Alloy ‘Sponge’ Touted as Fuel Cell Breakthrough

Scientists are claiming the creation of an aluminum ‘sponge’ that could hold the key to promote mass adoption of hydrogen fuel cell technology.

The UK’s BBC has reported that the Science journal has published details of the material that help carmakers replace bulky and expensive high-pressure hydrogen tanks with cheaper, lightweight alternatives that can carry more fuel and extend the range of FCEVs. The material contains billions of tiny pores where a single gram (0.035oz) of it boasts a surface area equal to that of a soccer pitch.

At present one of the current issues with hydrogen fuel is that to carry enough of it at normal atmospheric pressure, the tanks would have to be unfeasibly large – to reach a 62 mile range a vehicle would need to carry 11,000-liters of hydrogen. So, currently the gas is stored under very high pressure of about 700 bar in heavy duty expensive tanks to allow a usable range of around 320 miles.

The new material, dubbed NU-1501, is described as a metal-organic framework built from organic molecules and metal ions which self-assemble to form highly crystalline, porous frameworks. The BBC reports Professor Omar Farha, from Northwestern University in Evanston, US, who led the research, saying: “It’s like a bath sponge but with very ordered cavities. With a sponge, if you spill water and you wipe it, in order to reuse the sponge, you squeeze it. With this material we use the same thing – we use pressure to store and release these gas molecules. So, it works exactly like a bath sponge, except in a very smart programmed way.”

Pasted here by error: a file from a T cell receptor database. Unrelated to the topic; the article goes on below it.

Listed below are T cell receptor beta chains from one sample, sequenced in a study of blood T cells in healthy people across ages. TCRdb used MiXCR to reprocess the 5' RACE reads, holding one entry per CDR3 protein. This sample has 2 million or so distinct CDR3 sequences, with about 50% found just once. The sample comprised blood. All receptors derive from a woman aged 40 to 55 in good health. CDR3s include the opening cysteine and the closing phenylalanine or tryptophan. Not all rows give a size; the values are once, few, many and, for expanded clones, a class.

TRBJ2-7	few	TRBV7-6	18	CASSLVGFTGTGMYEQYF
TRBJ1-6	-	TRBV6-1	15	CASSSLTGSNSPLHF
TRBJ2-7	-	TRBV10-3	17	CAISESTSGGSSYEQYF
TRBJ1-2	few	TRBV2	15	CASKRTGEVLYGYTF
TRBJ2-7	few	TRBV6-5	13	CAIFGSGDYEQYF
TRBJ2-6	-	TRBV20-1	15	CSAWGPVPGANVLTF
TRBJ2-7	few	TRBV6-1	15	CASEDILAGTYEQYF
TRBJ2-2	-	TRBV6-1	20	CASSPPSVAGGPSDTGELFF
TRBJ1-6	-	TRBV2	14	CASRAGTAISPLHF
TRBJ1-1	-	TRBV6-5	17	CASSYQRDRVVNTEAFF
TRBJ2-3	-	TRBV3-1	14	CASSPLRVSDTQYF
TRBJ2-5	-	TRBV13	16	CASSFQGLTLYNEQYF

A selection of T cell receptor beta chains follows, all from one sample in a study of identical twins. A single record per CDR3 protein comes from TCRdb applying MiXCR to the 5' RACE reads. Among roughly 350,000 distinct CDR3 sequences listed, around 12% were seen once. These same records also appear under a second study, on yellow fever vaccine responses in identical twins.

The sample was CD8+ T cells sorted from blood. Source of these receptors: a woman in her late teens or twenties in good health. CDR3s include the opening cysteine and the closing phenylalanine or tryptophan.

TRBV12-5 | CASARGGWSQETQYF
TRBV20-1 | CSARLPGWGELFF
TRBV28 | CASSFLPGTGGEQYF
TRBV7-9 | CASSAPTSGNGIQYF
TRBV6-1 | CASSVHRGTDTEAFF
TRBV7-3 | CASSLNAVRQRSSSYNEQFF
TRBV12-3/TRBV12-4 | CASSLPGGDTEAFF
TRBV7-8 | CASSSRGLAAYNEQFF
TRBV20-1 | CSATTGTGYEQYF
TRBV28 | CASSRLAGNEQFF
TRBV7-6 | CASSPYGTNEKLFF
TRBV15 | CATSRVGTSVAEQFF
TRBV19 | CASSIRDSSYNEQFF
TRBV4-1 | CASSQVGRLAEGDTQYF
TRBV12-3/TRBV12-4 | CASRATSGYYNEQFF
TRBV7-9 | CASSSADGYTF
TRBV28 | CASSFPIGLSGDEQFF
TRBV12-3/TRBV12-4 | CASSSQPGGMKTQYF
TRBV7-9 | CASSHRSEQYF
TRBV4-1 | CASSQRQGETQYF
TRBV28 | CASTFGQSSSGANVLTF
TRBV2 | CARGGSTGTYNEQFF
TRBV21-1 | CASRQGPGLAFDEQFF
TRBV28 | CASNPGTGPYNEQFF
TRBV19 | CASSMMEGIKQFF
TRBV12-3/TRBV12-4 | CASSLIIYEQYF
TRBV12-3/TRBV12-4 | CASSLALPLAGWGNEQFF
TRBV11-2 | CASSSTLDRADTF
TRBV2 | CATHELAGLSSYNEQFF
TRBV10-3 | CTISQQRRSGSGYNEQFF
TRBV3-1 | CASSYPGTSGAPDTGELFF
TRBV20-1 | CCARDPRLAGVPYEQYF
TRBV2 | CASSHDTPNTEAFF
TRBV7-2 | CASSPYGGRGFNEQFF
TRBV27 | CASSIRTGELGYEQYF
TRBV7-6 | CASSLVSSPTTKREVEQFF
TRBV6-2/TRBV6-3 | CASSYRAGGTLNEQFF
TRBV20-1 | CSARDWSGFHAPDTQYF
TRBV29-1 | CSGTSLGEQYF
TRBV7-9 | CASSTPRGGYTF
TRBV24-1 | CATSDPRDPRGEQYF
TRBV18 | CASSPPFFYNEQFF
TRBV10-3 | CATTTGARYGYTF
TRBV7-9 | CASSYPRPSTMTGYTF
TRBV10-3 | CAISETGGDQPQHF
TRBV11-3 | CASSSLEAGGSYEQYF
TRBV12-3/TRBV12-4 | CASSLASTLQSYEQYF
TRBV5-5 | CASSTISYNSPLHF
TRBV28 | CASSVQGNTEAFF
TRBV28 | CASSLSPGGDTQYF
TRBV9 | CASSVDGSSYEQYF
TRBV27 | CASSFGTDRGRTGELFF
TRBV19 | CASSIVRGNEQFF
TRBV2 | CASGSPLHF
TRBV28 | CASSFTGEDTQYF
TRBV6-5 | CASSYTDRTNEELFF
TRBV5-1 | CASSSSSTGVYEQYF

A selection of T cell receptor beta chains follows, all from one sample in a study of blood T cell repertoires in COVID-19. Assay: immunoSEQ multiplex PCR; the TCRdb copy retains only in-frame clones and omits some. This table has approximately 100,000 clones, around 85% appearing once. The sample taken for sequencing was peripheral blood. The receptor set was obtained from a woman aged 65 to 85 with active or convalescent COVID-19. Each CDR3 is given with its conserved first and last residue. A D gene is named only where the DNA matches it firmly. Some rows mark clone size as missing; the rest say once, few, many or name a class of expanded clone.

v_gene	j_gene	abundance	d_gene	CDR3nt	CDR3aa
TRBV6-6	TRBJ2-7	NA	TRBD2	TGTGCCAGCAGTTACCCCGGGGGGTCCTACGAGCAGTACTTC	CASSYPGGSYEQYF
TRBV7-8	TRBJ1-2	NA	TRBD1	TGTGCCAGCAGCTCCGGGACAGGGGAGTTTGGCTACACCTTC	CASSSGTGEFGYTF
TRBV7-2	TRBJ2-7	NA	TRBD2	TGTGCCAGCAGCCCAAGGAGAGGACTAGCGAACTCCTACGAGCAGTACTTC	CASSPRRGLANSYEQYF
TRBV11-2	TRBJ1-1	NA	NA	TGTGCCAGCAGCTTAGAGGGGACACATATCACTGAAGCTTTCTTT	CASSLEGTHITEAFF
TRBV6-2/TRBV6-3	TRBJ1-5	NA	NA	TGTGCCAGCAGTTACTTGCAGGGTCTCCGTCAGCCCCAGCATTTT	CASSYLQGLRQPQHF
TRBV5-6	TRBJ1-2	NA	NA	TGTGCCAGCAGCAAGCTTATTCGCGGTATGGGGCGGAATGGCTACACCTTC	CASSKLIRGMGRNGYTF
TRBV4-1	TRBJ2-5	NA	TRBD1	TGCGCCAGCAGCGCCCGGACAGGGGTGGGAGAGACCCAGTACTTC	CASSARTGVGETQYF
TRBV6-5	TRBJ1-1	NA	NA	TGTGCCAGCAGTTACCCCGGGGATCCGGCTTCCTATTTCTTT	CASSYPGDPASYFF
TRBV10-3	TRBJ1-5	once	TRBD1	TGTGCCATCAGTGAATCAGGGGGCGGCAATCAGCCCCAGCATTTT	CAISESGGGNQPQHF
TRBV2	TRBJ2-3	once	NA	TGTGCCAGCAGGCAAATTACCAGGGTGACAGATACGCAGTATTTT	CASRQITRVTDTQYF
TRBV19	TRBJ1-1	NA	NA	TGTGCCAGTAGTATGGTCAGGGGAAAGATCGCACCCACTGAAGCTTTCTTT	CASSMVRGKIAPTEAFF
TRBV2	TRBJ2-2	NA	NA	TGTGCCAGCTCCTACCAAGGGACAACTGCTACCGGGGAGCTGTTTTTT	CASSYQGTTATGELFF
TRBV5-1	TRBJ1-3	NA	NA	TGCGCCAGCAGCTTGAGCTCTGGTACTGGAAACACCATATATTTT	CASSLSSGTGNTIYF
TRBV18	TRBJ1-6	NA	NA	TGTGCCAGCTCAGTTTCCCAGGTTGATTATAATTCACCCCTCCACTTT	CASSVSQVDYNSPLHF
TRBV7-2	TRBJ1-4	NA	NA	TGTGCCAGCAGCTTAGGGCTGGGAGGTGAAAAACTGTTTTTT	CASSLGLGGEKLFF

He said the framework allows gas to be stored in the vehicle at a much lower pressure. Farha added: “We can store tremendous amounts of hydrogen and methane within the pores of the metal-organic framework and deliver them to the engine of the vehicle at lower pressures than needed for current fuel cell vehicle.”

His team of researchers developed the absorbent material for the US Department of Defense as potential protection for its military personnel against nerve gas attacks. The material has already exceeded targets set by the US Department of Energy for on-board storage and delivery systems for alternative fuels.

Paul Myles is a seasoned automotive journalist based in London. Follow him on Twitter @Paulmyles_

Leave a comment

Your email address will not be published. Required fields are marked *